The south-western sections are separated from the first two by Hungerford Bridge. Whitehall Garden is bounded to the north by the railway, to the west by Whitehall Court, and to the south by Horseguards Avenue. The garden was laid out by George Vulliamy in 1875 in a formal design with three monuments, each within a grass island, arranged down the centre. These commemorate William Tyndale (1484-1536), Sir Henry Bartle Frere (1815-1885) and General Sir James Outram (1803-63). Newly railed in 1997 with reproductions of Bazalgette's design of 1873, the gardens have shrubbery, bedding displays and mature London plane trees around the peripheral path and central lawns. Other trees include tree of heaven, lime and Indian bean tree. There is also a monument of 1929 by F V Blundstone in front of the railings to Samuel Plimsoll, who was influential in the formation of the Merchant Shipping Act, which established the Load or Plimsoll Line that prevented overloading of ships. In 2000 the gardens received a Millennium Award for improvement works to shrubs, which is noted by a plaque next to the entrance from Northumberland Avenue.

The southernmost garden known as the Ministry of Defence Section lies south of Horseguards Avenue, and is bounded to the west by the Ministry of Defence, and by Richmond Terrace to the south. Preserved in the north-west corner of the gardens are the remains of the old Whitehall Steps to the Thames, also known as the 'Queen Mary Steps', and the adjoining early C16th Thames embankment revetment wall. This remnant of the Tudor palace was discovered in 1939. Created on the site of the former Privy Garden, the gardens, laid out in the 1950s, comprise a large raised rectangular lawn with paths and mature London planes. They are overlooked by the massive Ministry of Defence building designed by E.Vincent Harris which was built in 1939-59. Monuments in this section are those for General Gordon by Hamo Thorneycroft (1887), Air Chief Marshal Trenchard, and Lord Portal. On the other side at the front of the Ministry of Defence is another garden area towards Whitehall with a row of commemorative statues to WWII Field-Marshals and Viscounts, including Field-Marshal Montgomery. A statue of Sir Walter Raleigh by W McMillan, 1959, was moved to Greenwich in 2001.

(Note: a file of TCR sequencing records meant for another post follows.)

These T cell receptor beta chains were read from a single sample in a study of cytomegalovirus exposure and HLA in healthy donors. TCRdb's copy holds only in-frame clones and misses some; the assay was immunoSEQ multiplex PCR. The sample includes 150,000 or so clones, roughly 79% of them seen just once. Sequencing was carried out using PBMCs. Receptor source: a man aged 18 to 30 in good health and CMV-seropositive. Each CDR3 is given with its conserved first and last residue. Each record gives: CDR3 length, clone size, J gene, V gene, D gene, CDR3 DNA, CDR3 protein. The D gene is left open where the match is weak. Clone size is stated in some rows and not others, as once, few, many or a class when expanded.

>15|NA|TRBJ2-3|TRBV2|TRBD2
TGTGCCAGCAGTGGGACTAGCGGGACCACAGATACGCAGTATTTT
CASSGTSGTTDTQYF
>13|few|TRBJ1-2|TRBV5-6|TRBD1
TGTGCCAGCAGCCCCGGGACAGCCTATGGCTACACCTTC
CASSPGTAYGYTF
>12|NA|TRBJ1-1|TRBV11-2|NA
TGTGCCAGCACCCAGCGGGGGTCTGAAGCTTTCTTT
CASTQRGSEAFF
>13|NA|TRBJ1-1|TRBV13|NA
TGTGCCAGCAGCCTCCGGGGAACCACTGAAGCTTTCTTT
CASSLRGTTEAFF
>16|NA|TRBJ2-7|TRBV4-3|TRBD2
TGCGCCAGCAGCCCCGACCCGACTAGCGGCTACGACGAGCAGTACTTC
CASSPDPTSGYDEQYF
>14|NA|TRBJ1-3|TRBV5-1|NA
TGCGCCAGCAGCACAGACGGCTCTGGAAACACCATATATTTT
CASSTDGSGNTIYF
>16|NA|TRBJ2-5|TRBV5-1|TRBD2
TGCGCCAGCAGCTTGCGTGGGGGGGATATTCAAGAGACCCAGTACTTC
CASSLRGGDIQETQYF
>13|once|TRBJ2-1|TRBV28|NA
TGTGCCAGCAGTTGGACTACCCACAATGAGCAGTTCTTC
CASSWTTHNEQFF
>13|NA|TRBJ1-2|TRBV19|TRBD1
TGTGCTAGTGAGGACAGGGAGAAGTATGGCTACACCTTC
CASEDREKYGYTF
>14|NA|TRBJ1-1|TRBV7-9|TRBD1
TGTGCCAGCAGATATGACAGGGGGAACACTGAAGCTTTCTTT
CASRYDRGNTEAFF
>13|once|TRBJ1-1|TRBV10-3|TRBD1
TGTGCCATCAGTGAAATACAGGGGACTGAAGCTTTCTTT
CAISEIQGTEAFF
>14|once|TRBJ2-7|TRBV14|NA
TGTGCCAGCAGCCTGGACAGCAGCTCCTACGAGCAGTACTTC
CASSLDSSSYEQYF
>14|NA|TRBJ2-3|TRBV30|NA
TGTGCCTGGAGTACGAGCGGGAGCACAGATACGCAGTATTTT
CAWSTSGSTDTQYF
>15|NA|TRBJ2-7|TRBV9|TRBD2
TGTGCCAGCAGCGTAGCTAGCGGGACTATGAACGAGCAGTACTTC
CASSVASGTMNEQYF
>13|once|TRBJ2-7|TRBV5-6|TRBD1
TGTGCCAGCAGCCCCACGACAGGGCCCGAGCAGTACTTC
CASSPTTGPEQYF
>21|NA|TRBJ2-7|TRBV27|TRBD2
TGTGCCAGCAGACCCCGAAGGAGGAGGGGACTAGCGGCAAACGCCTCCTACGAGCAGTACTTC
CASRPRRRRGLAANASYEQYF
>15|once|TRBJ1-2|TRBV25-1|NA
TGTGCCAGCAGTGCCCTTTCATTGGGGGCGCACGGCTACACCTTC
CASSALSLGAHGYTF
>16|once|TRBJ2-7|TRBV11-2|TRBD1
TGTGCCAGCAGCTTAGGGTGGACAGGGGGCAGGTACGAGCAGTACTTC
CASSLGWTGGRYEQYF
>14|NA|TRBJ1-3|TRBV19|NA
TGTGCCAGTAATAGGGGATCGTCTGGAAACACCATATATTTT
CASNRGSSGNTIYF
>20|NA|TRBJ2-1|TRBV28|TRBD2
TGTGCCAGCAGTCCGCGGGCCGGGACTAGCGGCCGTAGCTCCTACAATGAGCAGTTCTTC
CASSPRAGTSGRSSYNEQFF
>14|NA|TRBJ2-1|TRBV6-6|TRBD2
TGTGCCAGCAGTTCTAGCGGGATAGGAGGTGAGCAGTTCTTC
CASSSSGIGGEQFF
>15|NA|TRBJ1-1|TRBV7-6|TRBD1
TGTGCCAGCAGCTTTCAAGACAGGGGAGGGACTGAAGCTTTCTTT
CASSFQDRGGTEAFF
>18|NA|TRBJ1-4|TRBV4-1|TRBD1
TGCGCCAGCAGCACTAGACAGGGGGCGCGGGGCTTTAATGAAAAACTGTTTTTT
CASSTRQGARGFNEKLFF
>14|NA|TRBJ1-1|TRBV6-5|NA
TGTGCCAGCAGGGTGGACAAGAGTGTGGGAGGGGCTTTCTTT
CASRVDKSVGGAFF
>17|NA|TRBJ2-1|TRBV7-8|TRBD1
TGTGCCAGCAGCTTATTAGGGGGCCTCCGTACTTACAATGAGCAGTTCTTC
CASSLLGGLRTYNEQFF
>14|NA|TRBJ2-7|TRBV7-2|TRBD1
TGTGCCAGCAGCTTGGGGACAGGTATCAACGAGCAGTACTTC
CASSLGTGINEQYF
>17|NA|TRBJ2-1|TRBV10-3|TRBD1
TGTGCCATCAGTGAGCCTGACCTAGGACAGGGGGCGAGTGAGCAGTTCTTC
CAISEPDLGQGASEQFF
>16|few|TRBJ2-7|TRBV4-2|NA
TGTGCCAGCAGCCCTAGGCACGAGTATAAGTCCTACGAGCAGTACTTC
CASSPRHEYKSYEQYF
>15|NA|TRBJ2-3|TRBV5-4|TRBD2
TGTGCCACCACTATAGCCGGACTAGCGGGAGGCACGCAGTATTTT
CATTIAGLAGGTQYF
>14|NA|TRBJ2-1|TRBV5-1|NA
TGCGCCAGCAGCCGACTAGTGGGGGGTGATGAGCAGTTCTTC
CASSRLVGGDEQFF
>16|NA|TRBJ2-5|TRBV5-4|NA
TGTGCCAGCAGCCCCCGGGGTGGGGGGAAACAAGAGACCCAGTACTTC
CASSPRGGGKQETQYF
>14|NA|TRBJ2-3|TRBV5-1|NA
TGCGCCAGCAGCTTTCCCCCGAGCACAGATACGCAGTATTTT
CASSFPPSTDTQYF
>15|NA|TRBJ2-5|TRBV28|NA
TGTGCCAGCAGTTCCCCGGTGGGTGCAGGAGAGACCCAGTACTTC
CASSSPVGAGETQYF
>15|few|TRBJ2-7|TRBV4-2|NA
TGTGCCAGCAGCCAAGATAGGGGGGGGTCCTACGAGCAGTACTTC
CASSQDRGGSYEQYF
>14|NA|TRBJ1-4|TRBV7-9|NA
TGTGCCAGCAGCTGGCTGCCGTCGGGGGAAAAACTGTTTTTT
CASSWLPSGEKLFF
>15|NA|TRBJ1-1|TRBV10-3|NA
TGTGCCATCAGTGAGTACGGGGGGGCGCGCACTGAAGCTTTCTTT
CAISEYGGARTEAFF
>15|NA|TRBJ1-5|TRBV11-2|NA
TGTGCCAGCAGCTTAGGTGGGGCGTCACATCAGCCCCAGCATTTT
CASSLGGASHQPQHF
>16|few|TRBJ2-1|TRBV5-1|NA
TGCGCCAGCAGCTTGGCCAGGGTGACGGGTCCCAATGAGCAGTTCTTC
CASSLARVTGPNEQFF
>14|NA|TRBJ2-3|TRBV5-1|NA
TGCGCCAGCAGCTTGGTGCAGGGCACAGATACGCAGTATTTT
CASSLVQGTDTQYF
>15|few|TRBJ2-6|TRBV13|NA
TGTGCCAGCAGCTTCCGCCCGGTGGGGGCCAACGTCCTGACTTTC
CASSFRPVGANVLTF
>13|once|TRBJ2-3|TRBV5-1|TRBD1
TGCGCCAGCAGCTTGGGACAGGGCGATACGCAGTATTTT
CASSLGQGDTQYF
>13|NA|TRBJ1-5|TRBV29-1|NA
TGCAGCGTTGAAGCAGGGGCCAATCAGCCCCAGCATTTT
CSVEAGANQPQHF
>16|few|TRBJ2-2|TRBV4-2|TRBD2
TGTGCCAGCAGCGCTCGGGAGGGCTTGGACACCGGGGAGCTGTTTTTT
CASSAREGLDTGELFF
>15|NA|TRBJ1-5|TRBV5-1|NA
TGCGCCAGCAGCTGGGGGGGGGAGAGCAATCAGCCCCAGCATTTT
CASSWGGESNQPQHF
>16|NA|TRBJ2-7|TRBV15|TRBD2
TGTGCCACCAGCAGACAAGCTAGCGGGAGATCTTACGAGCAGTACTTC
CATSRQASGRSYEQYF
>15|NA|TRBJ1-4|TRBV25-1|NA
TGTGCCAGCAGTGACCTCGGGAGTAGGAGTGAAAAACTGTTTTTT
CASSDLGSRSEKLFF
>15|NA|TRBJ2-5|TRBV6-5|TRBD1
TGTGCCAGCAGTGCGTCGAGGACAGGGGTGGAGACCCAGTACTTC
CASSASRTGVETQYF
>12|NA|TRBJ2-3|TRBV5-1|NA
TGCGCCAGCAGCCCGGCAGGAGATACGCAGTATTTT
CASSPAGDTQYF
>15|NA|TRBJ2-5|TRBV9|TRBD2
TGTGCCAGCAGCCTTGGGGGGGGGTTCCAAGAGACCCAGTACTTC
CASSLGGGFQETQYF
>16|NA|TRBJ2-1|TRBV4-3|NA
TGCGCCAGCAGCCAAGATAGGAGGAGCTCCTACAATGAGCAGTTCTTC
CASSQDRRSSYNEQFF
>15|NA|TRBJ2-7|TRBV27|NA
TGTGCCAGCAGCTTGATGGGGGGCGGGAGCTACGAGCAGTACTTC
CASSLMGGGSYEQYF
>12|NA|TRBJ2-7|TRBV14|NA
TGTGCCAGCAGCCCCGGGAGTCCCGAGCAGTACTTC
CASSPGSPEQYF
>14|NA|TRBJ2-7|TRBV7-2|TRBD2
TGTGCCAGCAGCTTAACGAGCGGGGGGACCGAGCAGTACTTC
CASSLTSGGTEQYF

Sources consulted:

E Walford, 'The Victoria Embankment', Old and New London: Volume 3 (1878), pp. 322-329. Cecil E, London Parks and Gardens, 1907, 132-133; N Pevsner, rev B Cherry, London I, 1985, 388, 660; Simon Bradley and Nikolaus Pevsner, 'The Buildings of England London 6: Westminster', (Yale University Press, 2003); Simon Bradley & Nikolaus Pevsner, 'The Buildings of England, London 1: The City of London', 1997 (1999 ed.); J J Sexby, 'The Municipal Parks … of London', 1898, 262-289; For further references see European Community Grant Application for the Victoria Embankment Gardens.1993; WCC Victoria Embankment (Main Garden) Management Plan 2008 - 2013; WCC Whitehall Gardens Management Plan 2009-2014